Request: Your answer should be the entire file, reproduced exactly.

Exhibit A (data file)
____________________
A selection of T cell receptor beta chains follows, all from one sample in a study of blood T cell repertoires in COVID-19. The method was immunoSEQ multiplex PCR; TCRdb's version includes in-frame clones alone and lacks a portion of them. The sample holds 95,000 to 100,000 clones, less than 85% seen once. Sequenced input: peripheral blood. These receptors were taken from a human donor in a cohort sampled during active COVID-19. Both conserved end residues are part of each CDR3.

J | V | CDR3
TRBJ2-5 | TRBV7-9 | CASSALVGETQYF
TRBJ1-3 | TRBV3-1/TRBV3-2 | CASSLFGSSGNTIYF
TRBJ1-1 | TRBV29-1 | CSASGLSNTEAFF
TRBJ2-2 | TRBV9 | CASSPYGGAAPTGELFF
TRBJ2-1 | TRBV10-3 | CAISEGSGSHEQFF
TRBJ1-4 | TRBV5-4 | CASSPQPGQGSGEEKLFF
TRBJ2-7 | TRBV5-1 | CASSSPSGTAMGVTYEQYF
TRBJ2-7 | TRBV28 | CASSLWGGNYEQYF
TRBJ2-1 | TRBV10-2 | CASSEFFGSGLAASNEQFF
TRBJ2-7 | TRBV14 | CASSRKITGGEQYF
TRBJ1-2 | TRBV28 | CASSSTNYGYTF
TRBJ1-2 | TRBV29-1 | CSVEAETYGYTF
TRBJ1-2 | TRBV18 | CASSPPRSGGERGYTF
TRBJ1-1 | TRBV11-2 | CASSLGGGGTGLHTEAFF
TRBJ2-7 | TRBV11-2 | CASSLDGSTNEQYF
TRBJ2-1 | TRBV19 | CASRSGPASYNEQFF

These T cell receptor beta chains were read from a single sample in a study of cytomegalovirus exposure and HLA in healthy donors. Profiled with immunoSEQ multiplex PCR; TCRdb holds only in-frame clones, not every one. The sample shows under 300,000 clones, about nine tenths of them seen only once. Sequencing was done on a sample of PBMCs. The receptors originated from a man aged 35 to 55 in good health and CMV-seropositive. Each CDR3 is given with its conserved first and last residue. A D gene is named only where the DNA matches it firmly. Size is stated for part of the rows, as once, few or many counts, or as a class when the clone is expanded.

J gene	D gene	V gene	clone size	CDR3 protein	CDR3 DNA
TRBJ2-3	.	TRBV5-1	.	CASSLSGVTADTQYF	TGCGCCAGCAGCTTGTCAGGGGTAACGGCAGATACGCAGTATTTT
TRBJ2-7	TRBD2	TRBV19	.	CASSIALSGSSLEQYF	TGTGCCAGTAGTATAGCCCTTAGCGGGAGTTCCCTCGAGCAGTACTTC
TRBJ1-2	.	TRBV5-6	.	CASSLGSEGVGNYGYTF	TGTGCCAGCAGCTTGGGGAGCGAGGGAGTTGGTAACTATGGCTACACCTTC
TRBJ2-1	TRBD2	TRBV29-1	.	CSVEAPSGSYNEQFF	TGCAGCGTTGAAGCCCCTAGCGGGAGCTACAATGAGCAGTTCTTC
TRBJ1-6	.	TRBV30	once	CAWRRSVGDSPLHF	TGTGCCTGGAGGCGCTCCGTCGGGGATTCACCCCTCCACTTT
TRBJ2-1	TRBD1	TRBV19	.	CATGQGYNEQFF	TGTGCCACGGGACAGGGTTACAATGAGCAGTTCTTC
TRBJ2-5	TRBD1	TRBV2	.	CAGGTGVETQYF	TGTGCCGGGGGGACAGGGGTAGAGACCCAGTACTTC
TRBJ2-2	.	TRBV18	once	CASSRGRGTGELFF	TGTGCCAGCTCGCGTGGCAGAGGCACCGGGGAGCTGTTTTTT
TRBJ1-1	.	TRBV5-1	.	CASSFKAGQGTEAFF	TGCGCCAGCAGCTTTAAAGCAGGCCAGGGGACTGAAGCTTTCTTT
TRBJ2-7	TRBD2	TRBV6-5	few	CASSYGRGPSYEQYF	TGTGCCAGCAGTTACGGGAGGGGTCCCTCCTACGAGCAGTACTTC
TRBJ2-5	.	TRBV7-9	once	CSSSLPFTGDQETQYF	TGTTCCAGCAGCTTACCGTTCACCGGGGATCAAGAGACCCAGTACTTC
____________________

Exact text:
A selection of T cell receptor beta chains follows, all from one sample in a study of blood T cell repertoires in COVID-19. The method was immunoSEQ multiplex PCR; TCRdb's version includes in-frame clones alone and lacks a portion of them. The sample holds 95,000 to 100,000 clones, less than 85% seen once. Sequenced input: peripheral blood. These receptors were taken from a human donor in a cohort sampled during active COVID-19. Both conserved end residues are part of each CDR3.

J | V | CDR3
TRBJ2-5 | TRBV7-9 | CASSALVGETQYF
TRBJ1-3 | TRBV3-1/TRBV3-2 | CASSLFGSSGNTIYF
TRBJ1-1 | TRBV29-1 | CSASGLSNTEAFF
TRBJ2-2 | TRBV9 | CASSPYGGAAPTGELFF
TRBJ2-1 | TRBV10-3 | CAISEGSGSHEQFF
TRBJ1-4 | TRBV5-4 | CASSPQPGQGSGEEKLFF
TRBJ2-7 | TRBV5-1 | CASSSPSGTAMGVTYEQYF
TRBJ2-7 | TRBV28 | CASSLWGGNYEQYF
TRBJ2-1 | TRBV10-2 | CASSEFFGSGLAASNEQFF
TRBJ2-7 | TRBV14 | CASSRKITGGEQYF
TRBJ1-2 | TRBV28 | CASSSTNYGYTF
TRBJ1-2 | TRBV29-1 | CSVEAETYGYTF
TRBJ1-2 | TRBV18 | CASSPPRSGGERGYTF
TRBJ1-1 | TRBV11-2 | CASSLGGGGTGLHTEAFF
TRBJ2-7 | TRBV11-2 | CASSLDGSTNEQYF
TRBJ2-1 | TRBV19 | CASRSGPASYNEQFF

These T cell receptor beta chains were read from a single sample in a study of cytomegalovirus exposure and HLA in healthy donors. Profiled with immunoSEQ multiplex PCR; TCRdb holds only in-frame clones, not every one. The sample shows under 300,000 clones, about nine tenths of them seen only once. Sequencing was done on a sample of PBMCs. The receptors originated from a man aged 35 to 55 in good health and CMV-seropositive. Each CDR3 is given with its conserved first and last residue. A D gene is named only where the DNA matches it firmly. Size is stated for part of the rows, as once, few or many counts, or as a class when the clone is expanded.

J gene	D gene	V gene	clone size	CDR3 protein	CDR3 DNA
TRBJ2-3	.	TRBV5-1	.	CASSLSGVTADTQYF	TGCGCCAGCAGCTTGTCAGGGGTAACGGCAGATACGCAGTATTTT
TRBJ2-7	TRBD2	TRBV19	.	CASSIALSGSSLEQYF	TGTGCCAGTAGTATAGCCCTTAGCGGGAGTTCCCTCGAGCAGTACTTC
TRBJ1-2	.	TRBV5-6	.	CASSLGSEGVGNYGYTF	TGTGCCAGCAGCTTGGGGAGCGAGGGAGTTGGTAACTATGGCTACACCTTC
TRBJ2-1	TRBD2	TRBV29-1	.	CSVEAPSGSYNEQFF	TGCAGCGTTGAAGCCCCTAGCGGGAGCTACAATGAGCAGTTCTTC
TRBJ1-6	.	TRBV30	once	CAWRRSVGDSPLHF	TGTGCCTGGAGGCGCTCCGTCGGGGATTCACCCCTCCACTTT
TRBJ2-1	TRBD1	TRBV19	.	CATGQGYNEQFF	TGTGCCACGGGACAGGGTTACAATGAGCAGTTCTTC
TRBJ2-5	TRBD1	TRBV2	.	CAGGTGVETQYF	TGTGCCGGGGGGACAGGGGTAGAGACCCAGTACTTC
TRBJ2-2	.	TRBV18	once	CASSRGRGTGELFF	TGTGCCAGCTCGCGTGGCAGAGGCACCGGGGAGCTGTTTTTT
TRBJ1-1	.	TRBV5-1	.	CASSFKAGQGTEAFF	TGCGCCAGCAGCTTTAAAGCAGGCCAGGGGACTGAAGCTTTCTTT
TRBJ2-7	TRBD2	TRBV6-5	few	CASSYGRGPSYEQYF	TGTGCCAGCAGTTACGGGAGGGGTCCCTCCTACGAGCAGTACTTC
TRBJ2-5	.	TRBV7-9	once	CSSSLPFTGDQETQYF	TGTTCCAGCAGCTTACCGTTCACCGGGGATCAAGAGACCCAGTACTTC